What if I think it is entirely ethical to get pregnant and then have an abortion or use an abortifacient instead of using contraception? (Maybe it’s even cheaper and easier and safer in some circumstances to rely on an abortifacient — for argument’s sake — I don’t know this to be the case, but I can imagine it to be true)

    From what I understand, abortifacients are typically taken shortly after coitus to prevent implantation of any fertilized eggs? So flesh out the scenario a little: did you use other prophylactics to try to prevent pregnancy and the first place? And then use an abortifacient the next day or so because you weren’t sure it worked? I don’t think I’d really have a problem with that at all.

    Who is sharing the cost with me of my “irresponsible” pregnancy?

    Well, hopefully the putative father.

    Why is it unethical to use over the counter abortifacients as contraception?

    Yeah, OK, go ahead. It gives me an ick feeling, but like I said, I’m not out to ban anything.

    Who else is sharing the cost with me that resulted in my being incentivized to behave this way?

    Not sure what you mean. Again, hopefully the father, and then maybe your family, though I understand that won’t work for everybody. Friends. Community services are better in some states than others, I suppose.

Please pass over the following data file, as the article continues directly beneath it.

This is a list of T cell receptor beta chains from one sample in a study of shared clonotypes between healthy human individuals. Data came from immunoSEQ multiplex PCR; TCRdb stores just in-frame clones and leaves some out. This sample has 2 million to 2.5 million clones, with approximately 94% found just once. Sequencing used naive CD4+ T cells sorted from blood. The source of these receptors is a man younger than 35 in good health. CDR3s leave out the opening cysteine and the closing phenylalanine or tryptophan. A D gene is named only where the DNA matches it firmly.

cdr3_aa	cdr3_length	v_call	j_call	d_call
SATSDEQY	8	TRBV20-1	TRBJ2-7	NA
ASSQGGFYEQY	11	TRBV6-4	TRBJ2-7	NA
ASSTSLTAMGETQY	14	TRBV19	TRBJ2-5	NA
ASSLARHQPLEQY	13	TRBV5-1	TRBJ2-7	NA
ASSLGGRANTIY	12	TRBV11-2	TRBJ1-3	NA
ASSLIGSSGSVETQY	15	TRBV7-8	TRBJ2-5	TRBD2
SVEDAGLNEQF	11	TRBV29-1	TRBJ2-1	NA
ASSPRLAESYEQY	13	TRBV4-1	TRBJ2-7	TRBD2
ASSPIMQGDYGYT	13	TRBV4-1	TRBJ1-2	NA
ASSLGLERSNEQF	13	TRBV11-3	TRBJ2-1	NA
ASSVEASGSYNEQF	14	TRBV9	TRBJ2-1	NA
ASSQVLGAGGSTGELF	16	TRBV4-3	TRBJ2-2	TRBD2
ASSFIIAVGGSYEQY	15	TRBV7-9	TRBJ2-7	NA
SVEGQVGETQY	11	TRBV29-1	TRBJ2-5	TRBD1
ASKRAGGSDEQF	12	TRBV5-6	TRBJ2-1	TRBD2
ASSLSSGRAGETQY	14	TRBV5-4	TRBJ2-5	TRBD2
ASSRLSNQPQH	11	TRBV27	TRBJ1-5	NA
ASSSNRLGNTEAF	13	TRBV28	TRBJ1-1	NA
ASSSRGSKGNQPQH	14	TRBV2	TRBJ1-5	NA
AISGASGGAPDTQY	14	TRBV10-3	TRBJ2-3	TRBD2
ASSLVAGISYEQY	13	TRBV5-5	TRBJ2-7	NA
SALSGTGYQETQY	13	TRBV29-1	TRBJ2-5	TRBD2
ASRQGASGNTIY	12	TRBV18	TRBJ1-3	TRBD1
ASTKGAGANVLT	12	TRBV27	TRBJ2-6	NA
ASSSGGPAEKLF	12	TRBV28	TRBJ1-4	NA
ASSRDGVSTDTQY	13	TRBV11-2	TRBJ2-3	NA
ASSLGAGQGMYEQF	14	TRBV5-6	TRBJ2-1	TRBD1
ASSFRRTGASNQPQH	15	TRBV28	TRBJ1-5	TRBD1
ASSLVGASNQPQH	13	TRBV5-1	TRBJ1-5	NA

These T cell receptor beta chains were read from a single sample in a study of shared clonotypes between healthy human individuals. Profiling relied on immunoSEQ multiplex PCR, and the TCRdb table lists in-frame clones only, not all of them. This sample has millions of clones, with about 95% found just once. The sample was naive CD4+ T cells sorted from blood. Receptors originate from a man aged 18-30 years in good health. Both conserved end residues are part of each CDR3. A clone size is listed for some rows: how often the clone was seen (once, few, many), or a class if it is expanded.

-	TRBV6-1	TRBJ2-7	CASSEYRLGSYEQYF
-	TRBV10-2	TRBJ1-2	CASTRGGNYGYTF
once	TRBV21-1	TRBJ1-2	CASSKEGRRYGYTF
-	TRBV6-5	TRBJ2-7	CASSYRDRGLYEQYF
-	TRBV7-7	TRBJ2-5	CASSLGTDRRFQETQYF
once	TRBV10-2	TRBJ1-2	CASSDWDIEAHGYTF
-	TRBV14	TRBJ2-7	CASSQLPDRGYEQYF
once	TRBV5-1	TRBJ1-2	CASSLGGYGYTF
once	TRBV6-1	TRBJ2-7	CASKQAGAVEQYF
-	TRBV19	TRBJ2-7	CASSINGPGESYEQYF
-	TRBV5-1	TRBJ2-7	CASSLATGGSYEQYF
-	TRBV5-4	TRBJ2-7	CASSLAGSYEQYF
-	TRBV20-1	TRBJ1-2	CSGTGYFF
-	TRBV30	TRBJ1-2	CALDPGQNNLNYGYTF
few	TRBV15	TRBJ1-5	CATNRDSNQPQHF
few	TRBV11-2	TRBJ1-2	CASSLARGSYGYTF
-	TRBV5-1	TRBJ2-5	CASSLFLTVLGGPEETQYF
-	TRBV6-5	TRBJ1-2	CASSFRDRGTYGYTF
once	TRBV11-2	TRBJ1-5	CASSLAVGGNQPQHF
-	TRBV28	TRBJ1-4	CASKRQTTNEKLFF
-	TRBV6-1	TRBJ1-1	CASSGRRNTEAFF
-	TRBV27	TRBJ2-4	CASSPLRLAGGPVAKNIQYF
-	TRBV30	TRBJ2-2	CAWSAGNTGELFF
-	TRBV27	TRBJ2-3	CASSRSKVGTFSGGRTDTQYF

The fire insurance analogy doesn’t fly.

    If a company provides fire insurance (abortion) then the house owner (woman) will be more likely to smoke in bed (fuck in bed without a condom) resulting in a house burned to the ground and dead inhabitants (an unwanted pregnancy).

    You see the problem.

    How does an unwanted pregnancy equate with fire damage?

    It doesn’t.

    Awesome. I used fire insurance to illustrate the concept of moral hazard. See below.

    It only equates if you think that destroying a blastocyst or a fetus is destroying something of value — the destruction of which is somehow a detriment to society.

    I think — in most cases that this act of destruction will be a benefit to society.

    Maybe we should be incentivizing women to have abortions. I certainly think so.

    Whatever. I do think feti have value. Ask a woman who’s been trying to get pregnant for a while and finally done it whether her fetus have value. I think people should take reproduction pretty seriously; maybe I’m just arbitrarily old fashioned in that way. I think that goes double for guys because they’re not stuck gestating the things. I also think people should take sex more seriously than they do, but again, old before my time. I guess that’s what I was trying to say with the moral hazard thing, that abortion to me represents human beings failing to live up to the responsibilities of human reproduction. Or something.